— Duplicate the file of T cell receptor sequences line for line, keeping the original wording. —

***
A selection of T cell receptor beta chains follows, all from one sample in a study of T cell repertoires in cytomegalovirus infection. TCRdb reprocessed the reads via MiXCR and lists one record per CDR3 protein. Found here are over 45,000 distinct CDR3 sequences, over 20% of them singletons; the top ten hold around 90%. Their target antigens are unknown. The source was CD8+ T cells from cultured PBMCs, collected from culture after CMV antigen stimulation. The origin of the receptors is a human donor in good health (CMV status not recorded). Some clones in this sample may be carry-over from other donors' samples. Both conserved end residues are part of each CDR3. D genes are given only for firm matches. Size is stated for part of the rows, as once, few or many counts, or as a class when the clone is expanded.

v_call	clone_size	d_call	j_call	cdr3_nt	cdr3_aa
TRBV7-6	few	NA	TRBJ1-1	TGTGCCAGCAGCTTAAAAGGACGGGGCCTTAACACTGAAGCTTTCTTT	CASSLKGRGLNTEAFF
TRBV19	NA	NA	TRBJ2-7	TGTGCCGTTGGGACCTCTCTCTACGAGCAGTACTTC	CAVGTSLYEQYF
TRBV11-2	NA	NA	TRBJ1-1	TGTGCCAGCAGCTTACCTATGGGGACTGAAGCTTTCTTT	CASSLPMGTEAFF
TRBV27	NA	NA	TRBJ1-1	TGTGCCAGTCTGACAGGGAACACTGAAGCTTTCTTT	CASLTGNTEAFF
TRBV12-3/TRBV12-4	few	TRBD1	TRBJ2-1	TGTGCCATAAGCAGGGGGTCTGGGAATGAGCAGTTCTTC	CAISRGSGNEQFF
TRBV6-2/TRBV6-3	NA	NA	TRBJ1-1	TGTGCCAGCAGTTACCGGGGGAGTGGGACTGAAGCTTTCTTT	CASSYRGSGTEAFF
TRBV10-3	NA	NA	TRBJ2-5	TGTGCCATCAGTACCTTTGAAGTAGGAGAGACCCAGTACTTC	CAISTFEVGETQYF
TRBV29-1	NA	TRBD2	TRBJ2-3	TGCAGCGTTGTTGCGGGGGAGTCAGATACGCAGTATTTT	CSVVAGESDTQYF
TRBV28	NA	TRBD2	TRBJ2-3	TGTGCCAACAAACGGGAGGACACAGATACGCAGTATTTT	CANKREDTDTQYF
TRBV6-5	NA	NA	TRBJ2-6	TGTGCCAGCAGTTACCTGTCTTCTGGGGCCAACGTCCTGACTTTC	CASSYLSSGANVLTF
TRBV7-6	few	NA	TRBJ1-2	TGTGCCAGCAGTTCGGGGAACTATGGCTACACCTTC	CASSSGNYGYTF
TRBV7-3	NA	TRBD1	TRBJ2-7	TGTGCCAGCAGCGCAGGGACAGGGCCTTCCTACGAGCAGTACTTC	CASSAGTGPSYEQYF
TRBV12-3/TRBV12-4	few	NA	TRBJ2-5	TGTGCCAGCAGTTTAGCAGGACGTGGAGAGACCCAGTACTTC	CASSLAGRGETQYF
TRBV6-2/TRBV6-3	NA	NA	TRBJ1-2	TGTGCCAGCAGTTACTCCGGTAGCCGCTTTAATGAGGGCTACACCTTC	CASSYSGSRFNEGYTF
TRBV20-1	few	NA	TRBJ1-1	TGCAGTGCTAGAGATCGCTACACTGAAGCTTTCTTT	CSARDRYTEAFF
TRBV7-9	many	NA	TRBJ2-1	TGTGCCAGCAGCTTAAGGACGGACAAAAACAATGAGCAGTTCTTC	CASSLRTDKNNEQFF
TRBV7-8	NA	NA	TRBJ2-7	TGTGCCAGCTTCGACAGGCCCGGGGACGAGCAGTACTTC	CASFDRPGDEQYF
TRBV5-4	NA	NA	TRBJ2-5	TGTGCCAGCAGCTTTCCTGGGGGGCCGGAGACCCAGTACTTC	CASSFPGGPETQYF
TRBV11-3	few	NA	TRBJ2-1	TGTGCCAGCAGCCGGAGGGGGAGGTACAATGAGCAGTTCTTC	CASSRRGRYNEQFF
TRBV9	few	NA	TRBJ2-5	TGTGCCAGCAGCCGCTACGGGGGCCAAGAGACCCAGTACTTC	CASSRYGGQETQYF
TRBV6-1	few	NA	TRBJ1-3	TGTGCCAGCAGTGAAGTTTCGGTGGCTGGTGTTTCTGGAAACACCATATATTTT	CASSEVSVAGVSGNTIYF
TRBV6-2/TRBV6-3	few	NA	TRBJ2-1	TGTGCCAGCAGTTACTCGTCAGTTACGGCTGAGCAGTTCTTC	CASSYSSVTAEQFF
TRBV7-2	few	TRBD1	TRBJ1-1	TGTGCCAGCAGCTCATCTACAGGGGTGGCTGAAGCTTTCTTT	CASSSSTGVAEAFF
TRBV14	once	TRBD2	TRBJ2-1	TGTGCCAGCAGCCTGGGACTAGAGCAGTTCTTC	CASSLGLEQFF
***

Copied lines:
A selection of T cell receptor beta chains follows, all from one sample in a study of T cell repertoires in cytomegalovirus infection. TCRdb reprocessed the reads via MiXCR and lists one record per CDR3 protein. Found here are over 45,000 distinct CDR3 sequences, over 20% of them singletons; the top ten hold around 90%. Their target antigens are unknown. The source was CD8+ T cells from cultured PBMCs, collected from culture after CMV antigen stimulation. The origin of the receptors is a human donor in good health (CMV status not recorded). Some clones in this sample may be carry-over from other donors' samples. Both conserved end residues are part of each CDR3. D genes are given only for firm matches. Size is stated for part of the rows, as once, few or many counts, or as a class when the clone is expanded.

v_call	clone_size	d_call	j_call	cdr3_nt	cdr3_aa
TRBV7-6	few	NA	TRBJ1-1	TGTGCCAGCAGCTTAAAAGGACGGGGCCTTAACACTGAAGCTTTCTTT	CASSLKGRGLNTEAFF
TRBV19	NA	NA	TRBJ2-7	TGTGCCGTTGGGACCTCTCTCTACGAGCAGTACTTC	CAVGTSLYEQYF
TRBV11-2	NA	NA	TRBJ1-1	TGTGCCAGCAGCTTACCTATGGGGACTGAAGCTTTCTTT	CASSLPMGTEAFF
TRBV27	NA	NA	TRBJ1-1	TGTGCCAGTCTGACAGGGAACACTGAAGCTTTCTTT	CASLTGNTEAFF
TRBV12-3/TRBV12-4	few	TRBD1	TRBJ2-1	TGTGCCATAAGCAGGGGGTCTGGGAATGAGCAGTTCTTC	CAISRGSGNEQFF
TRBV6-2/TRBV6-3	NA	NA	TRBJ1-1	TGTGCCAGCAGTTACCGGGGGAGTGGGACTGAAGCTTTCTTT	CASSYRGSGTEAFF
TRBV10-3	NA	NA	TRBJ2-5	TGTGCCATCAGTACCTTTGAAGTAGGAGAGACCCAGTACTTC	CAISTFEVGETQYF
TRBV29-1	NA	TRBD2	TRBJ2-3	TGCAGCGTTGTTGCGGGGGAGTCAGATACGCAGTATTTT	CSVVAGESDTQYF
TRBV28	NA	TRBD2	TRBJ2-3	TGTGCCAACAAACGGGAGGACACAGATACGCAGTATTTT	CANKREDTDTQYF
TRBV6-5	NA	NA	TRBJ2-6	TGTGCCAGCAGTTACCTGTCTTCTGGGGCCAACGTCCTGACTTTC	CASSYLSSGANVLTF
TRBV7-6	few	NA	TRBJ1-2	TGTGCCAGCAGTTCGGGGAACTATGGCTACACCTTC	CASSSGNYGYTF
TRBV7-3	NA	TRBD1	TRBJ2-7	TGTGCCAGCAGCGCAGGGACAGGGCCTTCCTACGAGCAGTACTTC	CASSAGTGPSYEQYF
TRBV12-3/TRBV12-4	few	NA	TRBJ2-5	TGTGCCAGCAGTTTAGCAGGACGTGGAGAGACCCAGTACTTC	CASSLAGRGETQYF
TRBV6-2/TRBV6-3	NA	NA	TRBJ1-2	TGTGCCAGCAGTTACTCCGGTAGCCGCTTTAATGAGGGCTACACCTTC	CASSYSGSRFNEGYTF
TRBV20-1	few	NA	TRBJ1-1	TGCAGTGCTAGAGATCGCTACACTGAAGCTTTCTTT	CSARDRYTEAFF
TRBV7-9	many	NA	TRBJ2-1	TGTGCCAGCAGCTTAAGGACGGACAAAAACAATGAGCAGTTCTTC	CASSLRTDKNNEQFF
TRBV7-8	NA	NA	TRBJ2-7	TGTGCCAGCTTCGACAGGCCCGGGGACGAGCAGTACTTC	CASFDRPGDEQYF
TRBV5-4	NA	NA	TRBJ2-5	TGTGCCAGCAGCTTTCCTGGGGGGCCGGAGACCCAGTACTTC	CASSFPGGPETQYF
TRBV11-3	few	NA	TRBJ2-1	TGTGCCAGCAGCCGGAGGGGGAGGTACAATGAGCAGTTCTTC	CASSRRGRYNEQFF
TRBV9	few	NA	TRBJ2-5	TGTGCCAGCAGCCGCTACGGGGGCCAAGAGACCCAGTACTTC	CASSRYGGQETQYF
TRBV6-1	few	NA	TRBJ1-3	TGTGCCAGCAGTGAAGTTTCGGTGGCTGGTGTTTCTGGAAACACCATATATTTT	CASSEVSVAGVSGNTIYF
TRBV6-2/TRBV6-3	few	NA	TRBJ2-1	TGTGCCAGCAGTTACTCGTCAGTTACGGCTGAGCAGTTCTTC	CASSYSSVTAEQFF
TRBV7-2	few	TRBD1	TRBJ1-1	TGTGCCAGCAGCTCATCTACAGGGGTGGCTGAAGCTTTCTTT	CASSSSTGVAEAFF
TRBV14	once	TRBD2	TRBJ2-1	TGTGCCAGCAGCCTGGGACTAGAGCAGTTCTTC	CASSLGLEQFF